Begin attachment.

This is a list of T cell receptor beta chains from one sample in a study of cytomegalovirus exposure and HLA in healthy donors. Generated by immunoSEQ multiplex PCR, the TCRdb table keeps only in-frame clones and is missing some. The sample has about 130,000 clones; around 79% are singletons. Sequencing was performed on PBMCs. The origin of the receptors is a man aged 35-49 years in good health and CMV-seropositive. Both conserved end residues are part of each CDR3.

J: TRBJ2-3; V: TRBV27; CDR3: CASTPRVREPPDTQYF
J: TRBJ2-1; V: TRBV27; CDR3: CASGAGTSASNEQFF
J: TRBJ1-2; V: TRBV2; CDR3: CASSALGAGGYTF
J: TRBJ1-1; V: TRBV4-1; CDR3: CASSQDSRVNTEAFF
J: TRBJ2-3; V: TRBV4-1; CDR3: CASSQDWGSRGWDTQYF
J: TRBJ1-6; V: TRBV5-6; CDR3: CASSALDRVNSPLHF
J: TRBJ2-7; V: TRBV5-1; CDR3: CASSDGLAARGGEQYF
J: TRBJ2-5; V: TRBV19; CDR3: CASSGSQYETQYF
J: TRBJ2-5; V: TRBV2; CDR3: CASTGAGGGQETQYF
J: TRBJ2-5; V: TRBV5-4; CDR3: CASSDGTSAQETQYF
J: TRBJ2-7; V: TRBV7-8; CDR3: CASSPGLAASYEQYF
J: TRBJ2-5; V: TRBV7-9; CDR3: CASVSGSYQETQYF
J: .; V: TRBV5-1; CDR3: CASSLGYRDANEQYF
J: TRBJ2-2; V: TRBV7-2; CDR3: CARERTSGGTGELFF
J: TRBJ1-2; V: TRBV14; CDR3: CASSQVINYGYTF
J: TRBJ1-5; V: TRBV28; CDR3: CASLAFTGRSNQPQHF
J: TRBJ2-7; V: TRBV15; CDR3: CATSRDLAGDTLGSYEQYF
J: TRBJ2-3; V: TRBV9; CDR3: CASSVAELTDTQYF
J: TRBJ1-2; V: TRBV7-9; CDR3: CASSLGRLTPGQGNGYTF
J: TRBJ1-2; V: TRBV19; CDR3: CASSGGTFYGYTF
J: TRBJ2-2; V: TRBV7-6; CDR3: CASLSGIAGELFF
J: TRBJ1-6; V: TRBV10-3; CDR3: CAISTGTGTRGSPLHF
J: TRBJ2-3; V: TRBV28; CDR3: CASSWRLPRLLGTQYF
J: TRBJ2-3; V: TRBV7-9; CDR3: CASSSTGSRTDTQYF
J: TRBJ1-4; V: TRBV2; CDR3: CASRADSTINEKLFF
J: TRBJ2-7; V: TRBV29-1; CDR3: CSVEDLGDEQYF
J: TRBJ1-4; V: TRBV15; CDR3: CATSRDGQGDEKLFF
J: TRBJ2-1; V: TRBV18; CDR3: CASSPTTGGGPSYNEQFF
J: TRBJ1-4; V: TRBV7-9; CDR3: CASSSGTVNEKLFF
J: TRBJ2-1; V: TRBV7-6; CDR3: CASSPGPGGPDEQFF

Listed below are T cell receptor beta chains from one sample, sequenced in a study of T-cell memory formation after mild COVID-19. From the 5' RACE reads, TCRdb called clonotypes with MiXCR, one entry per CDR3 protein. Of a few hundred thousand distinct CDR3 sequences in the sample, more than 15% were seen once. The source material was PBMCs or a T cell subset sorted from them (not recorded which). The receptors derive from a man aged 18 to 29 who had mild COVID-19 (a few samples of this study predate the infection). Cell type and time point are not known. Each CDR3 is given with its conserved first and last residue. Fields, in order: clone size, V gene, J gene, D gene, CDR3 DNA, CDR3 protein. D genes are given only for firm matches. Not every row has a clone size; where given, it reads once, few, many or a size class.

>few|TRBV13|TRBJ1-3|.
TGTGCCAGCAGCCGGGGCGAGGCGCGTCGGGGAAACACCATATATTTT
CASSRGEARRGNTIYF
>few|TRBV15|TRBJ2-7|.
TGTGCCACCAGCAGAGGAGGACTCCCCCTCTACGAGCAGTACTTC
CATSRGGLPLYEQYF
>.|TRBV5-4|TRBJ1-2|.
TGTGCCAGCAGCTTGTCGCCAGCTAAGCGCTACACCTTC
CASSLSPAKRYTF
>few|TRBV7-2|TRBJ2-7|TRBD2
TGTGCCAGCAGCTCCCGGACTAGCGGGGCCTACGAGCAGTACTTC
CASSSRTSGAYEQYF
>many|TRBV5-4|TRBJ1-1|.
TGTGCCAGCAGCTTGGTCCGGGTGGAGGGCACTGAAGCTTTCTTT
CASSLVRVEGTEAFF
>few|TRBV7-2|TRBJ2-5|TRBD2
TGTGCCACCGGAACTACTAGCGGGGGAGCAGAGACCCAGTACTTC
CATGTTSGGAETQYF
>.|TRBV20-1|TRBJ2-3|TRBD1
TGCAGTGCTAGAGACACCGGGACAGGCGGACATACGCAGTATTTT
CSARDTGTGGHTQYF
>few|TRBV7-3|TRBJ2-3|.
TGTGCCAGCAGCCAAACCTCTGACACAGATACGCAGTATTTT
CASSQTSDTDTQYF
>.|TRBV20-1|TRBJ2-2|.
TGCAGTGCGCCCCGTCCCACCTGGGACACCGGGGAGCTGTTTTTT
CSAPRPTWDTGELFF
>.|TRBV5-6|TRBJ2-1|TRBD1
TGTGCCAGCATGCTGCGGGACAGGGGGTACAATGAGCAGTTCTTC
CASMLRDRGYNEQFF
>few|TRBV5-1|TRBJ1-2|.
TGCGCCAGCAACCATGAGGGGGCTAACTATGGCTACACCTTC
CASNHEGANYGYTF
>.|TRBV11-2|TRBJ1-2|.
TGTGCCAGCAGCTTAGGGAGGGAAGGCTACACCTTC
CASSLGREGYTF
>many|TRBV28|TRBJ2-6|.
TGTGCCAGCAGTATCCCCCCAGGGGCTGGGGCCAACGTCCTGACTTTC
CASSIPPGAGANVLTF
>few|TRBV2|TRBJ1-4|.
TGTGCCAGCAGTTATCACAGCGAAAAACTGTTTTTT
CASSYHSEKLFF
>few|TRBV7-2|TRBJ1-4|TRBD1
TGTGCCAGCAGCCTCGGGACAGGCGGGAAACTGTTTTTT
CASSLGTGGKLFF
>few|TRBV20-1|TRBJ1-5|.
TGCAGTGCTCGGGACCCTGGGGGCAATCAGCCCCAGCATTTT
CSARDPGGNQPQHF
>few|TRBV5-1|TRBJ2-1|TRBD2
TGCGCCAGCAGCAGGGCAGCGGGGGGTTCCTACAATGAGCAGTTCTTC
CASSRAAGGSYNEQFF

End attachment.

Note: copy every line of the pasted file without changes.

This is a list of T cell receptor beta chains from one sample in a study of cytomegalovirus exposure and HLA in healthy donors. Generated by immunoSEQ multiplex PCR, the TCRdb table keeps only in-frame clones and is missing some. The sample has about 130,000 clones; around 79% are singletons. Sequencing was performed on PBMCs. The origin of the receptors is a man aged 35-49 years in good health and CMV-seropositive. Both conserved end residues are part of each CDR3.

J: TRBJ2-3; V: TRBV27; CDR3: CASTPRVREPPDTQYF
J: TRBJ2-1; V: TRBV27; CDR3: CASGAGTSASNEQFF
J: TRBJ1-2; V: TRBV2; CDR3: CASSALGAGGYTF
J: TRBJ1-1; V: TRBV4-1; CDR3: CASSQDSRVNTEAFF
J: TRBJ2-3; V: TRBV4-1; CDR3: CASSQDWGSRGWDTQYF
J: TRBJ1-6; V: TRBV5-6; CDR3: CASSALDRVNSPLHF
J: TRBJ2-7; V: TRBV5-1; CDR3: CASSDGLAARGGEQYF
J: TRBJ2-5; V: TRBV19; CDR3: CASSGSQYETQYF
J: TRBJ2-5; V: TRBV2; CDR3: CASTGAGGGQETQYF
J: TRBJ2-5; V: TRBV5-4; CDR3: CASSDGTSAQETQYF
J: TRBJ2-7; V: TRBV7-8; CDR3: CASSPGLAASYEQYF
J: TRBJ2-5; V: TRBV7-9; CDR3: CASVSGSYQETQYF
J: .; V: TRBV5-1; CDR3: CASSLGYRDANEQYF
J: TRBJ2-2; V: TRBV7-2; CDR3: CARERTSGGTGELFF
J: TRBJ1-2; V: TRBV14; CDR3: CASSQVINYGYTF
J: TRBJ1-5; V: TRBV28; CDR3: CASLAFTGRSNQPQHF
J: TRBJ2-7; V: TRBV15; CDR3: CATSRDLAGDTLGSYEQYF
J: TRBJ2-3; V: TRBV9; CDR3: CASSVAELTDTQYF
J: TRBJ1-2; V: TRBV7-9; CDR3: CASSLGRLTPGQGNGYTF
J: TRBJ1-2; V: TRBV19; CDR3: CASSGGTFYGYTF
J: TRBJ2-2; V: TRBV7-6; CDR3: CASLSGIAGELFF
J: TRBJ1-6; V: TRBV10-3; CDR3: CAISTGTGTRGSPLHF
J: TRBJ2-3; V: TRBV28; CDR3: CASSWRLPRLLGTQYF
J: TRBJ2-3; V: TRBV7-9; CDR3: CASSSTGSRTDTQYF
J: TRBJ1-4; V: TRBV2; CDR3: CASRADSTINEKLFF
J: TRBJ2-7; V: TRBV29-1; CDR3: CSVEDLGDEQYF
J: TRBJ1-4; V: TRBV15; CDR3: CATSRDGQGDEKLFF
J: TRBJ2-1; V: TRBV18; CDR3: CASSPTTGGGPSYNEQFF
J: TRBJ1-4; V: TRBV7-9; CDR3: CASSSGTVNEKLFF
J: TRBJ2-1; V: TRBV7-6; CDR3: CASSPGPGGPDEQFF

Listed below are T cell receptor beta chains from one sample, sequenced in a study of T-cell memory formation after mild COVID-19. From the 5' RACE reads, TCRdb called clonotypes with MiXCR, one entry per CDR3 protein. Of a few hundred thousand distinct CDR3 sequences in the sample, more than 15% were seen once. The source material was PBMCs or a T cell subset sorted from them (not recorded which). The receptors derive from a man aged 18 to 29 who had mild COVID-19 (a few samples of this study predate the infection). Cell type and time point are not known. Each CDR3 is given with its conserved first and last residue. Fields, in order: clone size, V gene, J gene, D gene, CDR3 DNA, CDR3 protein. D genes are given only for firm matches. Not every row has a clone size; where given, it reads once, few, many or a size class.

>few|TRBV13|TRBJ1-3|.
TGTGCCAGCAGCCGGGGCGAGGCGCGTCGGGGAAACACCATATATTTT
CASSRGEARRGNTIYF
>few|TRBV15|TRBJ2-7|.
TGTGCCACCAGCAGAGGAGGACTCCCCCTCTACGAGCAGTACTTC
CATSRGGLPLYEQYF
>.|TRBV5-4|TRBJ1-2|.
TGTGCCAGCAGCTTGTCGCCAGCTAAGCGCTACACCTTC
CASSLSPAKRYTF
>few|TRBV7-2|TRBJ2-7|TRBD2
TGTGCCAGCAGCTCCCGGACTAGCGGGGCCTACGAGCAGTACTTC
CASSSRTSGAYEQYF
>many|TRBV5-4|TRBJ1-1|.
TGTGCCAGCAGCTTGGTCCGGGTGGAGGGCACTGAAGCTTTCTTT
CASSLVRVEGTEAFF
>few|TRBV7-2|TRBJ2-5|TRBD2
TGTGCCACCGGAACTACTAGCGGGGGAGCAGAGACCCAGTACTTC
CATGTTSGGAETQYF
>.|TRBV20-1|TRBJ2-3|TRBD1
TGCAGTGCTAGAGACACCGGGACAGGCGGACATACGCAGTATTTT
CSARDTGTGGHTQYF
>few|TRBV7-3|TRBJ2-3|.
TGTGCCAGCAGCCAAACCTCTGACACAGATACGCAGTATTTT
CASSQTSDTDTQYF
>.|TRBV20-1|TRBJ2-2|.
TGCAGTGCGCCCCGTCCCACCTGGGACACCGGGGAGCTGTTTTTT
CSAPRPTWDTGELFF
>.|TRBV5-6|TRBJ2-1|TRBD1
TGTGCCAGCATGCTGCGGGACAGGGGGTACAATGAGCAGTTCTTC
CASMLRDRGYNEQFF
>few|TRBV5-1|TRBJ1-2|.
TGCGCCAGCAACCATGAGGGGGCTAACTATGGCTACACCTTC
CASNHEGANYGYTF
>.|TRBV11-2|TRBJ1-2|.
TGTGCCAGCAGCTTAGGGAGGGAAGGCTACACCTTC
CASSLGREGYTF
>many|TRBV28|TRBJ2-6|.
TGTGCCAGCAGTATCCCCCCAGGGGCTGGGGCCAACGTCCTGACTTTC
CASSIPPGAGANVLTF
>few|TRBV2|TRBJ1-4|.
TGTGCCAGCAGTTATCACAGCGAAAAACTGTTTTTT
CASSYHSEKLFF
>few|TRBV7-2|TRBJ1-4|TRBD1
TGTGCCAGCAGCCTCGGGACAGGCGGGAAACTGTTTTTT
CASSLGTGGKLFF
>few|TRBV20-1|TRBJ1-5|.
TGCAGTGCTCGGGACCCTGGGGGCAATCAGCCCCAGCATTTT
CSARDPGGNQPQHF
>few|TRBV5-1|TRBJ2-1|TRBD2
TGCGCCAGCAGCAGGGCAGCGGGGGGTTCCTACAATGAGCAGTTCTTC
CASSRAAGGSYNEQFF